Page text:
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Renewables central to post Covid-19 recovery

Renewables could play a central part in recovery from Covid-19 economic crisis, according to a new report.

Francesco La Camera, Director-General of the International Renewable Energy Agency (IRENA) has said that renewables must be the backbone of national efforts to restart economies in the wake of the COVID-19 outbreak.

His remarks come in the wake of the release of a new report showing that renewable power is increasingly cheaper than any new electricity capacity based on fossil fuels. Renewable Power Generation Costs in 2019, released this week by IRENA shows that more than half of the renewable capacity added in 2019 achieved lower power costs than even the cheapest new coal plants.

New renewable power generation projects increasingly now also undercut existing coal-fired plants; an increasing trend in the energy sector.

Renewable electricity costs have fallen sharply over the past decade, driven by improving technologies, economies of scale, increasingly competitive supply chains and growing developer experience. Since 2010, utility-scale solar PV power has shown the sharpest cost decline at 82 per cent, followed by concentrating solar power (CSP) at 47 per cent, onshore wind at 39 per cent and offshore wind at 29 per cent.

Replacing 500 GW of coal with solar PV and onshore wind next year would reduce annual emissions by around 1.8 gigatons of carbon dioxide, equivalent to five per cent of the total global CO2 emissions in 2019.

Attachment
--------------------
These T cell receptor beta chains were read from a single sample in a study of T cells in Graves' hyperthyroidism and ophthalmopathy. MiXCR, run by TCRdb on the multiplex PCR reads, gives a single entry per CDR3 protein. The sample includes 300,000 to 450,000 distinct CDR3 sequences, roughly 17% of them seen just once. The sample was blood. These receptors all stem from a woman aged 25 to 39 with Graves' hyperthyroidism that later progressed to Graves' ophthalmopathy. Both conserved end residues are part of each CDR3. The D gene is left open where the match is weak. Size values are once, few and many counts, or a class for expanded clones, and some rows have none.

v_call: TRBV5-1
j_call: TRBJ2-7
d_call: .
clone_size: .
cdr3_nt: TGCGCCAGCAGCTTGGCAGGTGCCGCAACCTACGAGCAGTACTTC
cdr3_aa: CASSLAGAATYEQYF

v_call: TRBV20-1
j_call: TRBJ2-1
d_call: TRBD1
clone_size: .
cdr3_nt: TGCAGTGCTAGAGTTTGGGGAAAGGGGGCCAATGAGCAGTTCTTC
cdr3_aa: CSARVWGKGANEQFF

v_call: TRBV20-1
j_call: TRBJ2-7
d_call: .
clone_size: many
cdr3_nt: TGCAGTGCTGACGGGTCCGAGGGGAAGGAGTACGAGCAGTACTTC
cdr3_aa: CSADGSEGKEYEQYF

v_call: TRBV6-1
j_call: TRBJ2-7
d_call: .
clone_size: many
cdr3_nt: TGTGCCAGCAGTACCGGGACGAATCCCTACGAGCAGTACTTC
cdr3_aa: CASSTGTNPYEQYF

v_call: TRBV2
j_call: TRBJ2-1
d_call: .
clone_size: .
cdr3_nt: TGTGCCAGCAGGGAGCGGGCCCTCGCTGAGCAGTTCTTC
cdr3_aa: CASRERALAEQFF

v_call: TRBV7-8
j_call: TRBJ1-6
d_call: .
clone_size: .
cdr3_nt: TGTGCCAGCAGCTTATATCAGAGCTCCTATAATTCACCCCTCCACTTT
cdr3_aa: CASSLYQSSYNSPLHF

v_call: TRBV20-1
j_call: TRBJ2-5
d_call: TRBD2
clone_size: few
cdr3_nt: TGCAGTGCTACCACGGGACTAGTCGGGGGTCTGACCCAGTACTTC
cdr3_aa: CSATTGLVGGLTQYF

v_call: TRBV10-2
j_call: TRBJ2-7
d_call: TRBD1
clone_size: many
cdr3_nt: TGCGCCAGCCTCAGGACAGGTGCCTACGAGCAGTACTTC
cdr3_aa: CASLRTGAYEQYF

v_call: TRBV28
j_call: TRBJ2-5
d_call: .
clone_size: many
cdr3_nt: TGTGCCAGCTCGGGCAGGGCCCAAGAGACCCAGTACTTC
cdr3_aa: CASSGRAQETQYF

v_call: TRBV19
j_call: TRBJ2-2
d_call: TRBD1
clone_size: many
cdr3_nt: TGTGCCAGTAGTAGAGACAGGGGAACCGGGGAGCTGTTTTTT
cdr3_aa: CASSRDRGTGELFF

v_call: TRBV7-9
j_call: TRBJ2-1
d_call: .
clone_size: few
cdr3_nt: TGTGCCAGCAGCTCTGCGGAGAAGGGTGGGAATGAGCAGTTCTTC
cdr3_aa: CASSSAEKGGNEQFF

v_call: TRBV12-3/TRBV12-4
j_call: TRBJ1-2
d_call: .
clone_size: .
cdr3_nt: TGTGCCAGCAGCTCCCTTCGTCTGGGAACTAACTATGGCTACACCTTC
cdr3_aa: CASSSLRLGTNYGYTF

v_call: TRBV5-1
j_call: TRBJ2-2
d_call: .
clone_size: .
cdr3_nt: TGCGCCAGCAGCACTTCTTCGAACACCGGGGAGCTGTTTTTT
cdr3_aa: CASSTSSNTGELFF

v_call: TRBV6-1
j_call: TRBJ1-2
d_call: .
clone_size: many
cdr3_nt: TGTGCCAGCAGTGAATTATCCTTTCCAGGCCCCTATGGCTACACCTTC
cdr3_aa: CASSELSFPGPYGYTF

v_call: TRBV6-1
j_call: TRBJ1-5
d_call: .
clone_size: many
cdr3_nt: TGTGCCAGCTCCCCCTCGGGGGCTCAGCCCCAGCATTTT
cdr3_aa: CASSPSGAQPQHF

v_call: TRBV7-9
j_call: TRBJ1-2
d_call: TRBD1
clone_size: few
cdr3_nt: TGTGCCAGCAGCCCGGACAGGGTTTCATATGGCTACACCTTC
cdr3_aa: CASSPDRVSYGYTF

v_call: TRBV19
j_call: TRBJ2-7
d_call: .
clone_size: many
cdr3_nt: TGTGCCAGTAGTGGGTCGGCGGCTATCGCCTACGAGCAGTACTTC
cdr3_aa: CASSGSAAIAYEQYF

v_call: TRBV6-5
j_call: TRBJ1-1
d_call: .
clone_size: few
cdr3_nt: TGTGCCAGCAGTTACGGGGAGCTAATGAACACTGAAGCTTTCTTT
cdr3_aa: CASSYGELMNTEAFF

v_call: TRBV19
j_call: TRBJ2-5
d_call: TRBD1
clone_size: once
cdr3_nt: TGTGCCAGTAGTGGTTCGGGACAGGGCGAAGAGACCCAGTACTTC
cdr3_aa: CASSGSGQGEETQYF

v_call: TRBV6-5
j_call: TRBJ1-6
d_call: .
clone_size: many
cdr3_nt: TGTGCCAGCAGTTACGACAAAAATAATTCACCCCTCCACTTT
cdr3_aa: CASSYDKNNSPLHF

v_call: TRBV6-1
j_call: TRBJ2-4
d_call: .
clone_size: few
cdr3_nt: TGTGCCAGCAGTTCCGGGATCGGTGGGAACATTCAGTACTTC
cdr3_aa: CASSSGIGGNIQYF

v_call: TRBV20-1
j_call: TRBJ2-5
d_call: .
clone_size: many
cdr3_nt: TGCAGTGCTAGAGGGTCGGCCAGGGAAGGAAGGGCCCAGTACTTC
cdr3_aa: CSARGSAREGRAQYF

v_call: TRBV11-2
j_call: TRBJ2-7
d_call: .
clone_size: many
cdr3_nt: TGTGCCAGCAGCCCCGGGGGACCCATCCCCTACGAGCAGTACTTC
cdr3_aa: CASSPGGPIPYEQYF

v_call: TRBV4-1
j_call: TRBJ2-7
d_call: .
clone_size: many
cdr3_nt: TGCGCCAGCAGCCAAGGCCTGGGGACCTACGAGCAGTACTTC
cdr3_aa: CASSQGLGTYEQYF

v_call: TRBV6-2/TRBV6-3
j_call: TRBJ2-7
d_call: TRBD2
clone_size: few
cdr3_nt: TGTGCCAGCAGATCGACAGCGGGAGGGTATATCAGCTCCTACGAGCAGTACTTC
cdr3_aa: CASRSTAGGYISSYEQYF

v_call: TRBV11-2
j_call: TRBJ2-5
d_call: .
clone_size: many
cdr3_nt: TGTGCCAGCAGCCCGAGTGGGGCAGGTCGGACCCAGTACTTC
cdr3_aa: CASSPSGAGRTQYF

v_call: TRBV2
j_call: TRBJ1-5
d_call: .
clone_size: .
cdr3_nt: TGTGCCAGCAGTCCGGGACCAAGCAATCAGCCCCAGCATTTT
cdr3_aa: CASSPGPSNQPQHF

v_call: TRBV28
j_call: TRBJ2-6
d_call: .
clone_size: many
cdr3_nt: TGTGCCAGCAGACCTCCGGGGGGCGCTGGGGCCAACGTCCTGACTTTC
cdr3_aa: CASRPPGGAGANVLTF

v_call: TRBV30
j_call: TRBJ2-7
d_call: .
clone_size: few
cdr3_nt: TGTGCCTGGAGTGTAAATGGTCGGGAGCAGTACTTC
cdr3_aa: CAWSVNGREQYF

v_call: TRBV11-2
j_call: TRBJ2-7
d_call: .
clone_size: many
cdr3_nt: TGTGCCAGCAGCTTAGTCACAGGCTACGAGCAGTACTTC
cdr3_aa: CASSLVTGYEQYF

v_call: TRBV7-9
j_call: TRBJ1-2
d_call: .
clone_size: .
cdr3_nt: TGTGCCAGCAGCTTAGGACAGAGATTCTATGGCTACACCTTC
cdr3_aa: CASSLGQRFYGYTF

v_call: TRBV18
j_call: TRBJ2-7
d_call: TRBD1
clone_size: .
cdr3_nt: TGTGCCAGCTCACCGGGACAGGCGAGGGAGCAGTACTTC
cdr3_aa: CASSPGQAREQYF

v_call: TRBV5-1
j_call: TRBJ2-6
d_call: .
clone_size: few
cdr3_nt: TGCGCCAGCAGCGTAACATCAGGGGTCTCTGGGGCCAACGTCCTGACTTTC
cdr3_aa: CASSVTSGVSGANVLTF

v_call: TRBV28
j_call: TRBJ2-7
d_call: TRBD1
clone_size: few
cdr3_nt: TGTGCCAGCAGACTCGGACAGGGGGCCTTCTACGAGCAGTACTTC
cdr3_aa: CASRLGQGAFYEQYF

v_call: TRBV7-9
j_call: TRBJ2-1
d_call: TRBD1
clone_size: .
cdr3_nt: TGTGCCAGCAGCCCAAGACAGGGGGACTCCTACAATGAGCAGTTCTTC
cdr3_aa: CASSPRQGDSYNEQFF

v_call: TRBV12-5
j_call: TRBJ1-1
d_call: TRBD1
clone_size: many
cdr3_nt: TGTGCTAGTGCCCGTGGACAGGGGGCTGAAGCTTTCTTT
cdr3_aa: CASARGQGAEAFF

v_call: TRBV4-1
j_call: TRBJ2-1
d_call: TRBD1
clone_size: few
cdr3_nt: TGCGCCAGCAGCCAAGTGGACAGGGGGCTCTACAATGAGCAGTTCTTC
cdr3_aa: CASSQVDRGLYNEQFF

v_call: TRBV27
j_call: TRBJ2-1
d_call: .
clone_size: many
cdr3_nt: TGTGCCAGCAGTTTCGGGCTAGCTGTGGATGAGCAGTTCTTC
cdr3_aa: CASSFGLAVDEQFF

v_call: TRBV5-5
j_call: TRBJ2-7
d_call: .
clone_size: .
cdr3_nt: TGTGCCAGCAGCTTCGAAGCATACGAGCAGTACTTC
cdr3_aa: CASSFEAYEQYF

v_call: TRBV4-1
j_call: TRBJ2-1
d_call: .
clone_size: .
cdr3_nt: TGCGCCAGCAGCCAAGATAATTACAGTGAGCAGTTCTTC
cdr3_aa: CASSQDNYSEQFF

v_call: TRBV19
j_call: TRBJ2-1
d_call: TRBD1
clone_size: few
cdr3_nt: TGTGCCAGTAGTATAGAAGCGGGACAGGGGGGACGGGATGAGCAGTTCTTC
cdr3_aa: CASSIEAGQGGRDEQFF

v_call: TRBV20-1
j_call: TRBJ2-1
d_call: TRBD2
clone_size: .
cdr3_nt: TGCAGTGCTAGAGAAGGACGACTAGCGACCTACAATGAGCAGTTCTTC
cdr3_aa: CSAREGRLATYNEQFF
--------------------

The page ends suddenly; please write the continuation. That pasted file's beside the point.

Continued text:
For the first time, IRENA’s annual report looked at investment value in relation to generation costs. The same amount of money invested in renewable power today produces more new capacity than it would have a decade ago. Twice as much renewable power generation capacity was commissioned in 2019 than in 2010 but requiring only 18 per cent more investment.

“We have reached an important turning point in the energy transition. The case for new and much of the existing coal power generation, is both environmentally and economically unjustifiable,” said La Camera.

“Renewable energy is increasingly the cheapest source of new electricity, offering tremendous potential to stimulate the global economy and get people back to work. Renewable investments are stable, cost-effective and attractive, offering consistent and predictable returns while delivering benefits to the wider economy.

“A global recovery strategy must be a green strategy. Renewables offer a way to align short-term policy action with medium- and long-term energy and climate goals. With the right policies in place, falling renewable power costs can shift markets and contribute greatly towards a green recovery.”

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